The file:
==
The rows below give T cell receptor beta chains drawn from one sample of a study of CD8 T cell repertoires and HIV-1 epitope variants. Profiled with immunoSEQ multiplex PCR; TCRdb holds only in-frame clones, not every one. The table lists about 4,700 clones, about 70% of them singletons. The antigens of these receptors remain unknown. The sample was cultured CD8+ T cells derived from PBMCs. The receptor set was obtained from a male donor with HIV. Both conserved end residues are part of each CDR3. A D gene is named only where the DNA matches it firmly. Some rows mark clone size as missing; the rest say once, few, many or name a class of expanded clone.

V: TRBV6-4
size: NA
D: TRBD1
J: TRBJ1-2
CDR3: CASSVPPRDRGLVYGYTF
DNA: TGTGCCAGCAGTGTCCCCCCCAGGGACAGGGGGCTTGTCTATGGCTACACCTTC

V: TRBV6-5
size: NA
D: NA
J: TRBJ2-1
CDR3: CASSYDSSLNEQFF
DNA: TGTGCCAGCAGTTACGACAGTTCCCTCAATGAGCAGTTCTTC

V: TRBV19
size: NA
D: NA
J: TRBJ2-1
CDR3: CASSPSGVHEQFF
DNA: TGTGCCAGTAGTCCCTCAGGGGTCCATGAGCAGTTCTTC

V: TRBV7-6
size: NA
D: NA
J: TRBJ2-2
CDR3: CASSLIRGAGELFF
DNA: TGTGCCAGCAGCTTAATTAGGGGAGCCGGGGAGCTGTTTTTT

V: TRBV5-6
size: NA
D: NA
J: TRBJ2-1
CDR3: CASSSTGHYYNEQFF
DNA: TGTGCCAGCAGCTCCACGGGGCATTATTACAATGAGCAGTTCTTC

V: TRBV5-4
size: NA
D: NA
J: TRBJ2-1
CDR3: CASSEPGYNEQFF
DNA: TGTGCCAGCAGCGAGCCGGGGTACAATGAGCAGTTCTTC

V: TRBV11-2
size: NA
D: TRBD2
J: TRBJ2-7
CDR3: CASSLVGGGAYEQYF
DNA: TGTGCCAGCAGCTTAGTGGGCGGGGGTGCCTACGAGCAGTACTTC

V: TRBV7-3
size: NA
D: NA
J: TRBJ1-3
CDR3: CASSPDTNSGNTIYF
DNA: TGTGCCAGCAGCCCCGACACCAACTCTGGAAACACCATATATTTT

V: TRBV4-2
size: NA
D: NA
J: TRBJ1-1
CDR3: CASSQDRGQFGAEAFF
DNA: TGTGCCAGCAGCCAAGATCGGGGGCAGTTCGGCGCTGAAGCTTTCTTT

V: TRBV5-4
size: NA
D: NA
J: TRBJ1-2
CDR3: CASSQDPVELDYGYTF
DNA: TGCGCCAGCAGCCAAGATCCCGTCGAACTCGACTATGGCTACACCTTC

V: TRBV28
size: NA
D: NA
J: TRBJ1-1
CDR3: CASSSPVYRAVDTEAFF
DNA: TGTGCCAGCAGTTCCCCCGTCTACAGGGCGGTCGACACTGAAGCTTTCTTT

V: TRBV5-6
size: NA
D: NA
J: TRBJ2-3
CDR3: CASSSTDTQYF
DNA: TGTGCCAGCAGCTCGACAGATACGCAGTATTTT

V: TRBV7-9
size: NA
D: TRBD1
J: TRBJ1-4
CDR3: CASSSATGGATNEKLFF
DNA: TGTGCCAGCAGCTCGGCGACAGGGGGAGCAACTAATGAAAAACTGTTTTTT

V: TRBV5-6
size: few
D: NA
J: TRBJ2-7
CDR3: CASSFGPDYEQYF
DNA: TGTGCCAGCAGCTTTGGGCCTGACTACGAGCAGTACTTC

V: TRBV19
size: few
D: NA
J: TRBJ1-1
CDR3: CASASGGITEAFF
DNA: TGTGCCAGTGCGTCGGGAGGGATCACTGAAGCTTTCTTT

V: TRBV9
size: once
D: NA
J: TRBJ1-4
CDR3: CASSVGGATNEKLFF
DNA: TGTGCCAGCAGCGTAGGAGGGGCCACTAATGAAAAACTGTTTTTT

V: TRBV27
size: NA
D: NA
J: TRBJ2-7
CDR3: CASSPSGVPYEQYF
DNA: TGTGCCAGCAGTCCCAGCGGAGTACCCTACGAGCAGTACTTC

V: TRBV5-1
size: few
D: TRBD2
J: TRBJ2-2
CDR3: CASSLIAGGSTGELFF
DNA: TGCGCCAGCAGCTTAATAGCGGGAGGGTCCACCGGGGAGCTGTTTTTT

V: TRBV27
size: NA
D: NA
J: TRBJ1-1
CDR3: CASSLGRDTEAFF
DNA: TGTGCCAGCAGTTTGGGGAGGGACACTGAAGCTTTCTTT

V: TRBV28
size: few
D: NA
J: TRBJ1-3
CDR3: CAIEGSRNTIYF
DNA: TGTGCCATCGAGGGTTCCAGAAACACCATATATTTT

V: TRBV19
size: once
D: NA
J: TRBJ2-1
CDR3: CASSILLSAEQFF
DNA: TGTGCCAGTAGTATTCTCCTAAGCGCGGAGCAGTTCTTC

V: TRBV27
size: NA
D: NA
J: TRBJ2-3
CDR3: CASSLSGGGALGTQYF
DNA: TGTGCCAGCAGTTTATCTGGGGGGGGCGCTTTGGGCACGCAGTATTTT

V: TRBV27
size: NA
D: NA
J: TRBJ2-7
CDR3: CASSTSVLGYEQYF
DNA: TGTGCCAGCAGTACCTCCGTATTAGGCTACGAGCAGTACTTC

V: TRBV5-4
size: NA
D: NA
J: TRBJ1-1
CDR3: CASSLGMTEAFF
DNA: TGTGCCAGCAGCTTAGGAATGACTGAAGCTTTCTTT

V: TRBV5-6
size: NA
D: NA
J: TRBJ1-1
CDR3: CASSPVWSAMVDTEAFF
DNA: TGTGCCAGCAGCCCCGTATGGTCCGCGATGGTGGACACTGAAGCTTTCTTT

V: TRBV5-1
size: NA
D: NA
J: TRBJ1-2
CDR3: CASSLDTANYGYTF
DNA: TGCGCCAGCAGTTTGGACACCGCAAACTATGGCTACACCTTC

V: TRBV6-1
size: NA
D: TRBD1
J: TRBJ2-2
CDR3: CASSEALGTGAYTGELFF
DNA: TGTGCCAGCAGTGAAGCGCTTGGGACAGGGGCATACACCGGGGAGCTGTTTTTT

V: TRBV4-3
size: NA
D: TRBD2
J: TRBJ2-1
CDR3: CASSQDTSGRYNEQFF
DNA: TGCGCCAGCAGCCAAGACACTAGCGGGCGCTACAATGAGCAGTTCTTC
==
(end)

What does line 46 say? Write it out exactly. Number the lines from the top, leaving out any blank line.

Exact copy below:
D: NA